Coaxial Nanotube Battery inside Single Nanopore

Monday, 6 October 2014: 15:10
Sunrise, 2nd Floor, Star Ballroom 5 (Moon Palace Resort)
C. Liu, E. Gillette (University of Maryland), X. Chen (University of Maryland, Lam Research Corp.), A. J. Pearse, A. C. Kozen, M. A. Schroeder (University of Maryland), K. Gregorczyk (University of Maryland, CIC nanoGUNE), S. B. Lee, and G. W. Rubloff (University of Maryland)
We report here a nanobattery comprised of nanotubular electrodes and electrolyte confined within an anodic aluminum oxide (AAO) nanopore. To construct confined electrically insulating electrolyte space in batteries with aligned nanoelectrodes, we have used atomic layer deposition (ALD) to synthesize nanotubular, heterogeneous coaxial electrodes at both ends of AAO nanopores. The nanoelectrodes include Ru nanotube current collectors with V2O5storage material on top of the Ru to form a symmetric full storage cell, with anode and cathode separated by an electrolyte region.  

The V2O5 is prelithiated at one end to serve as anode while pristine V2O5 at the other end serves as cathode, so that the battery can be asymmetrically cycling between 0.2V and 1.8V. Capacity retention at high power (relative to 1C values 178mAh/g) is 95% at 5C and 46% at 150C. At 5C rate (12 min charge-discharge cycle), 81.3% capacity remains after 1000 cycles. The importance of incorporating integrated current collectors is demonstrated by the rate performance of V2O5 cathode with Ru nanotube current collector as compared to a Au planar current collector. While both show similar capacity at low rate (1C),  at high rates (150C) that demand fast electron transport the V2O5/Ru nanotube (78mAh/g) exhibits almost twice the capacity of the V2O5/planar Au (42mAh/g).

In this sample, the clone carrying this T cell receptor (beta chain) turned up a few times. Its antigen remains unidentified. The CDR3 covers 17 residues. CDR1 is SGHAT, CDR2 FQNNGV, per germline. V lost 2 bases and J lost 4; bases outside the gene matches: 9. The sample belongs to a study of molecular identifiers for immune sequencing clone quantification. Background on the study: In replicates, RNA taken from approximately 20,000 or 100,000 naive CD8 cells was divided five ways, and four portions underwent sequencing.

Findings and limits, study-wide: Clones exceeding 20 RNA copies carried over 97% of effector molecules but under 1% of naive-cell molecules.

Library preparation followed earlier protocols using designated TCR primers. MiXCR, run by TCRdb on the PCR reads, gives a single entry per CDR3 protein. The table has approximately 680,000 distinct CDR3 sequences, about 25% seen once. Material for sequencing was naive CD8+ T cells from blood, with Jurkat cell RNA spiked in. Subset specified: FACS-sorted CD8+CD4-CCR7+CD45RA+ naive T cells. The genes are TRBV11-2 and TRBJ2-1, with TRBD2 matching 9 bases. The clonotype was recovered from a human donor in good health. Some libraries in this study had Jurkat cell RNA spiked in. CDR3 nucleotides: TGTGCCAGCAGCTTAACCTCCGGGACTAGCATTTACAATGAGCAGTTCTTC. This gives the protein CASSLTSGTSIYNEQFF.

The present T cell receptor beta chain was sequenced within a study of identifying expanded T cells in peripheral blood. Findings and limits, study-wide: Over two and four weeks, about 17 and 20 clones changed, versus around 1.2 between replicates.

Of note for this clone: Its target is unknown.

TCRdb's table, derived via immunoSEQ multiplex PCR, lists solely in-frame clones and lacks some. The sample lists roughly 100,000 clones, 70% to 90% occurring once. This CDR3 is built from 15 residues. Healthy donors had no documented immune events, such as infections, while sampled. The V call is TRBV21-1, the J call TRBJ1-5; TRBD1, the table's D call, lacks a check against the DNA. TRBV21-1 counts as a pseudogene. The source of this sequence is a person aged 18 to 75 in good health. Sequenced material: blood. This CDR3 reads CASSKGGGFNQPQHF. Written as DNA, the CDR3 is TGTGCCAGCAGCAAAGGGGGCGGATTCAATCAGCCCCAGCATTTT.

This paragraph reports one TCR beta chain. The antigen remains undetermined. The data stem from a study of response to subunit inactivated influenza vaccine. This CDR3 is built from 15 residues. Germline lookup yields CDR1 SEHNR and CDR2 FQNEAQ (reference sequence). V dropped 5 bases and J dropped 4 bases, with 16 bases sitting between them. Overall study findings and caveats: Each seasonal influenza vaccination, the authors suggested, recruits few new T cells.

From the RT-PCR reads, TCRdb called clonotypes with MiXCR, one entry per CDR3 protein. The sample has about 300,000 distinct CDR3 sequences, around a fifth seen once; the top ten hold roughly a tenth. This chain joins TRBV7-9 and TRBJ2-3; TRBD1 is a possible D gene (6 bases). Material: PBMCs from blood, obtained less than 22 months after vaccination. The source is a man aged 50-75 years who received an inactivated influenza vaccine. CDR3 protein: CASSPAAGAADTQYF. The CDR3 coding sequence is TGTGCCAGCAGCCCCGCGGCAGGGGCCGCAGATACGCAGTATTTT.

This nanopore battery poses an extreme case of highly confined organic electrolyte environments in ultrasmall batteries.  These promising results demonstrate the importance of integrating current collectors with storage nanoelectrodes, the benefit of electrolyte-accessible surface area of the nanotubular electrodes, and the cycling robustness of the nanostructures. At the same time, they provide a valuable data source for fundamental modeling to understand and quantify a science of “nanoionics” – a mesoscale phenomenon resulting from dense packing of ion storage nanostructures.